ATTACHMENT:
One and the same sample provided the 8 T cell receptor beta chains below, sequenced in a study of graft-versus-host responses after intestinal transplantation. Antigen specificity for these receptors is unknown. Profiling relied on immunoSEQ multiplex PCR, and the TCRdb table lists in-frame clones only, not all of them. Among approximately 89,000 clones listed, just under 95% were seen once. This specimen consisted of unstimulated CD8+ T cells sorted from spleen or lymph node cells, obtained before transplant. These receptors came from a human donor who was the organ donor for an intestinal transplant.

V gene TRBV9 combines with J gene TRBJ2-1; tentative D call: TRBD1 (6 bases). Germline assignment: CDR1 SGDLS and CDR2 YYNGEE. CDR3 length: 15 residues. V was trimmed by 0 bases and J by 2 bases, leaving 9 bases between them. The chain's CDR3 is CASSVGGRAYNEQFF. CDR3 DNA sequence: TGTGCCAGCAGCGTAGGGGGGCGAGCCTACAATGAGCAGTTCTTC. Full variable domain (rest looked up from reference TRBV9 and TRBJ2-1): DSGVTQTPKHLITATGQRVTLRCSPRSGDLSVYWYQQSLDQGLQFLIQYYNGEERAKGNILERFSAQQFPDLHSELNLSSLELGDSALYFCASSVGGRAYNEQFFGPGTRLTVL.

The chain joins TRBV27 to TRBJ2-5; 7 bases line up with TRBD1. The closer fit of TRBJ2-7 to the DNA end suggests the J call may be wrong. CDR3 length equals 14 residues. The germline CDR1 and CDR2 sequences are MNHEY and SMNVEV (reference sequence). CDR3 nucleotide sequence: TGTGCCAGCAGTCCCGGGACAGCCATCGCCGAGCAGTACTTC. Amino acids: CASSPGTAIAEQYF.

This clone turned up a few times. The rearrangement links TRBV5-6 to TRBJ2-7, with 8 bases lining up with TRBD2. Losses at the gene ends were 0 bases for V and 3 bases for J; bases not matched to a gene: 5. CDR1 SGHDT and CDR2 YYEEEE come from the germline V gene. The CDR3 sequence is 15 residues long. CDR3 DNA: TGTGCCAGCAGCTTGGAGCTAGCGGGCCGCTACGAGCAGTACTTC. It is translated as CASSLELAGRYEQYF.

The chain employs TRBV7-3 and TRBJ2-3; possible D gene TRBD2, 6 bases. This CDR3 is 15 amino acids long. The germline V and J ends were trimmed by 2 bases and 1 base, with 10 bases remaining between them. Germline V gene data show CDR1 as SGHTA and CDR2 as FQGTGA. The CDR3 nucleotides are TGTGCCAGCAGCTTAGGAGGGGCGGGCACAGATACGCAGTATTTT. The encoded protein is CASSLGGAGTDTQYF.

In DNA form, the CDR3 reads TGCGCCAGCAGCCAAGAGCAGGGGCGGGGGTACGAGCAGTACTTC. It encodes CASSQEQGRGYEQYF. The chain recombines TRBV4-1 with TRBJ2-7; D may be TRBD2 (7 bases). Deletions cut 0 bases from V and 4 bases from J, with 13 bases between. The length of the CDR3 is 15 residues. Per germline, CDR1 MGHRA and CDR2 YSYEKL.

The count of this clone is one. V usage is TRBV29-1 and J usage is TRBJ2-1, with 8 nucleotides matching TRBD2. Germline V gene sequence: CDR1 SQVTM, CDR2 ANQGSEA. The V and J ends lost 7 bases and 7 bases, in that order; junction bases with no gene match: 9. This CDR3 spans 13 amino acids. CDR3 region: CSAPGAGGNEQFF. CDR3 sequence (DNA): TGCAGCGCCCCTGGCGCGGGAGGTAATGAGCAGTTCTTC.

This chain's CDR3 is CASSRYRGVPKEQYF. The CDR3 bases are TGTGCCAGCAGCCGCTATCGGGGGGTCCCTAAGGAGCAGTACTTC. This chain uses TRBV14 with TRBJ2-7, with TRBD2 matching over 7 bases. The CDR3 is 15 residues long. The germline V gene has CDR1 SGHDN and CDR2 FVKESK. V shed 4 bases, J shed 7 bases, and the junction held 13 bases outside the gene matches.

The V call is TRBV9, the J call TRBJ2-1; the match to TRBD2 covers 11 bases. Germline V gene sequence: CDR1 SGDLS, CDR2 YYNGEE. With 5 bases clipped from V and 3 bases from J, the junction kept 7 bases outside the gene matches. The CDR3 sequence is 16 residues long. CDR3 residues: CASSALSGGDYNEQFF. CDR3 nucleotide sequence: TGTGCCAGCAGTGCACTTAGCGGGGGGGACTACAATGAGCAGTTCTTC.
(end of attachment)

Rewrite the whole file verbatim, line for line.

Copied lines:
One and the same sample provided the 8 T cell receptor beta chains below, sequenced in a study of graft-versus-host responses after intestinal transplantation. Antigen specificity for these receptors is unknown. Profiling relied on immunoSEQ multiplex PCR, and the TCRdb table lists in-frame clones only, not all of them. Among approximately 89,000 clones listed, just under 95% were seen once. This specimen consisted of unstimulated CD8+ T cells sorted from spleen or lymph node cells, obtained before transplant. These receptors came from a human donor who was the organ donor for an intestinal transplant.

V gene TRBV9 combines with J gene TRBJ2-1; tentative D call: TRBD1 (6 bases). Germline assignment: CDR1 SGDLS and CDR2 YYNGEE. CDR3 length: 15 residues. V was trimmed by 0 bases and J by 2 bases, leaving 9 bases between them. The chain's CDR3 is CASSVGGRAYNEQFF. CDR3 DNA sequence: TGTGCCAGCAGCGTAGGGGGGCGAGCCTACAATGAGCAGTTCTTC. Full variable domain (rest looked up from reference TRBV9 and TRBJ2-1): DSGVTQTPKHLITATGQRVTLRCSPRSGDLSVYWYQQSLDQGLQFLIQYYNGEERAKGNILERFSAQQFPDLHSELNLSSLELGDSALYFCASSVGGRAYNEQFFGPGTRLTVL.

The chain joins TRBV27 to TRBJ2-5; 7 bases line up with TRBD1. The closer fit of TRBJ2-7 to the DNA end suggests the J call may be wrong. CDR3 length equals 14 residues. The germline CDR1 and CDR2 sequences are MNHEY and SMNVEV (reference sequence). CDR3 nucleotide sequence: TGTGCCAGCAGTCCCGGGACAGCCATCGCCGAGCAGTACTTC. Amino acids: CASSPGTAIAEQYF.

This clone turned up a few times. The rearrangement links TRBV5-6 to TRBJ2-7, with 8 bases lining up with TRBD2. Losses at the gene ends were 0 bases for V and 3 bases for J; bases not matched to a gene: 5. CDR1 SGHDT and CDR2 YYEEEE come from the germline V gene. The CDR3 sequence is 15 residues long. CDR3 DNA: TGTGCCAGCAGCTTGGAGCTAGCGGGCCGCTACGAGCAGTACTTC. It is translated as CASSLELAGRYEQYF.

The chain employs TRBV7-3 and TRBJ2-3; possible D gene TRBD2, 6 bases. This CDR3 is 15 amino acids long. The germline V and J ends were trimmed by 2 bases and 1 base, with 10 bases remaining between them. Germline V gene data show CDR1 as SGHTA and CDR2 as FQGTGA. The CDR3 nucleotides are TGTGCCAGCAGCTTAGGAGGGGCGGGCACAGATACGCAGTATTTT. The encoded protein is CASSLGGAGTDTQYF.

In DNA form, the CDR3 reads TGCGCCAGCAGCCAAGAGCAGGGGCGGGGGTACGAGCAGTACTTC. It encodes CASSQEQGRGYEQYF. The chain recombines TRBV4-1 with TRBJ2-7; D may be TRBD2 (7 bases). Deletions cut 0 bases from V and 4 bases from J, with 13 bases between. The length of the CDR3 is 15 residues. Per germline, CDR1 MGHRA and CDR2 YSYEKL.

The count of this clone is one. V usage is TRBV29-1 and J usage is TRBJ2-1, with 8 nucleotides matching TRBD2. Germline V gene sequence: CDR1 SQVTM, CDR2 ANQGSEA. The V and J ends lost 7 bases and 7 bases, in that order; junction bases with no gene match: 9. This CDR3 spans 13 amino acids. CDR3 region: CSAPGAGGNEQFF. CDR3 sequence (DNA): TGCAGCGCCCCTGGCGCGGGAGGTAATGAGCAGTTCTTC.

This chain's CDR3 is CASSRYRGVPKEQYF. The CDR3 bases are TGTGCCAGCAGCCGCTATCGGGGGGTCCCTAAGGAGCAGTACTTC. This chain uses TRBV14 with TRBJ2-7, with TRBD2 matching over 7 bases. The CDR3 is 15 residues long. The germline V gene has CDR1 SGHDN and CDR2 FVKESK. V shed 4 bases, J shed 7 bases, and the junction held 13 bases outside the gene matches.

The V call is TRBV9, the J call TRBJ2-1; the match to TRBD2 covers 11 bases. Germline V gene sequence: CDR1 SGDLS, CDR2 YYNGEE. With 5 bases clipped from V and 3 bases from J, the junction kept 7 bases outside the gene matches. The CDR3 sequence is 16 residues long. CDR3 residues: CASSALSGGDYNEQFF. CDR3 nucleotide sequence: TGTGCCAGCAGTGCACTTAGCGGGGGGGACTACAATGAGCAGTTCTTC.